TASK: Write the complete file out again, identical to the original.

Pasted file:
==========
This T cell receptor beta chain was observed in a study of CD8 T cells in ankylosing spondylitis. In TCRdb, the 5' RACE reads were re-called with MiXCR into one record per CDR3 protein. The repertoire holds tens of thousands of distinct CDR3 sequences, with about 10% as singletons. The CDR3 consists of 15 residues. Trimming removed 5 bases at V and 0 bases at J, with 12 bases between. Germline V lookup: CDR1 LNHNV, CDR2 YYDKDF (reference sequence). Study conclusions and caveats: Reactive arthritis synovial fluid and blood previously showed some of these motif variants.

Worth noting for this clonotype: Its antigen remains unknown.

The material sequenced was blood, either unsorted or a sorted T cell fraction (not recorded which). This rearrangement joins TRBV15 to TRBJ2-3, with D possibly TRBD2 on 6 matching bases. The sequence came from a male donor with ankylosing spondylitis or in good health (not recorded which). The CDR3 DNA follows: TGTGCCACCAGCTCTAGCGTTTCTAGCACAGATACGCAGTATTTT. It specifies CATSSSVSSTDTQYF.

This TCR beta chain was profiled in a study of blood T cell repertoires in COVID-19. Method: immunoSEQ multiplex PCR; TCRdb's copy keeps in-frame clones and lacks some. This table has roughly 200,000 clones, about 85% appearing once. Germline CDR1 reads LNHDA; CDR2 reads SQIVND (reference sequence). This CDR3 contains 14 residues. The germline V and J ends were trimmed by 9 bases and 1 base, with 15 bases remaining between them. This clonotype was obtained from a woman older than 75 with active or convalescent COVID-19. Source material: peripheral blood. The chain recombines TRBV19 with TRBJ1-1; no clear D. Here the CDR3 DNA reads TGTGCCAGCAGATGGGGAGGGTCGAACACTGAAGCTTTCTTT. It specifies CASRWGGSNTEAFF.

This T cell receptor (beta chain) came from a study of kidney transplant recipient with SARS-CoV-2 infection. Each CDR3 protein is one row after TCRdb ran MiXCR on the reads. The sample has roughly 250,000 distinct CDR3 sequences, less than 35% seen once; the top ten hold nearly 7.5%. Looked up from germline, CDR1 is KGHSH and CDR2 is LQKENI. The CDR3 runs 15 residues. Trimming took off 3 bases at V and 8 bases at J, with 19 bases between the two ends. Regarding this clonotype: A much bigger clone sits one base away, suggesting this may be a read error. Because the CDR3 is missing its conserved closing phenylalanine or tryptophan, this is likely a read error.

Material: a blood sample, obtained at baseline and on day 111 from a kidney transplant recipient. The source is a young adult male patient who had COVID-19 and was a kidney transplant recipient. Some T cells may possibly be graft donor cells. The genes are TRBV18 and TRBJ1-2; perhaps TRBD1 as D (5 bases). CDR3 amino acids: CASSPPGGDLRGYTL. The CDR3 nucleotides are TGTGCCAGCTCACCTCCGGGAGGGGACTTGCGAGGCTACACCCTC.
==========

This T cell receptor beta chain was observed in a study of CD8 T cells in ankylosing spondylitis. In TCRdb, the 5' RACE reads were re-called with MiXCR into one record per CDR3 protein. The repertoire holds tens of thousands of distinct CDR3 sequences, with about 10% as singletons. The CDR3 consists of 15 residues. Trimming removed 5 bases at V and 0 bases at J, with 12 bases between. Germline V lookup: CDR1 LNHNV, CDR2 YYDKDF (reference sequence). Study conclusions and caveats: Reactive arthritis synovial fluid and blood previously showed some of these motif variants.

Worth noting for this clonotype: Its antigen remains unknown.

The material sequenced was blood, either unsorted or a sorted T cell fraction (not recorded which). This rearrangement joins TRBV15 to TRBJ2-3, with D possibly TRBD2 on 6 matching bases. The sequence came from a male donor with ankylosing spondylitis or in good health (not recorded which). The CDR3 DNA follows: TGTGCCACCAGCTCTAGCGTTTCTAGCACAGATACGCAGTATTTT. It specifies CATSSSVSSTDTQYF.

This TCR beta chain was profiled in a study of blood T cell repertoires in COVID-19. Method: immunoSEQ multiplex PCR; TCRdb's copy keeps in-frame clones and lacks some. This table has roughly 200,000 clones, about 85% appearing once. Germline CDR1 reads LNHDA; CDR2 reads SQIVND (reference sequence). This CDR3 contains 14 residues. The germline V and J ends were trimmed by 9 bases and 1 base, with 15 bases remaining between them. This clonotype was obtained from a woman older than 75 with active or convalescent COVID-19. Source material: peripheral blood. The chain recombines TRBV19 with TRBJ1-1; no clear D. Here the CDR3 DNA reads TGTGCCAGCAGATGGGGAGGGTCGAACACTGAAGCTTTCTTT. It specifies CASRWGGSNTEAFF.

This T cell receptor (beta chain) came from a study of kidney transplant recipient with SARS-CoV-2 infection. Each CDR3 protein is one row after TCRdb ran MiXCR on the reads. The sample has roughly 250,000 distinct CDR3 sequences, less than 35% seen once; the top ten hold nearly 7.5%. Looked up from germline, CDR1 is KGHSH and CDR2 is LQKENI. The CDR3 runs 15 residues. Trimming took off 3 bases at V and 8 bases at J, with 19 bases between the two ends. Regarding this clonotype: A much bigger clone sits one base away, suggesting this may be a read error. Because the CDR3 is missing its conserved closing phenylalanine or tryptophan, this is likely a read error.

Material: a blood sample, obtained at baseline and on day 111 from a kidney transplant recipient. The source is a young adult male patient who had COVID-19 and was a kidney transplant recipient. Some T cells may possibly be graft donor cells. The genes are TRBV18 and TRBJ1-2; perhaps TRBD1 as D (5 bases). CDR3 amino acids: CASSPPGGDLRGYTL. The CDR3 nucleotides are TGTGCCAGCTCACCTCCGGGAGGGGACTTGCGAGGCTACACCCTC.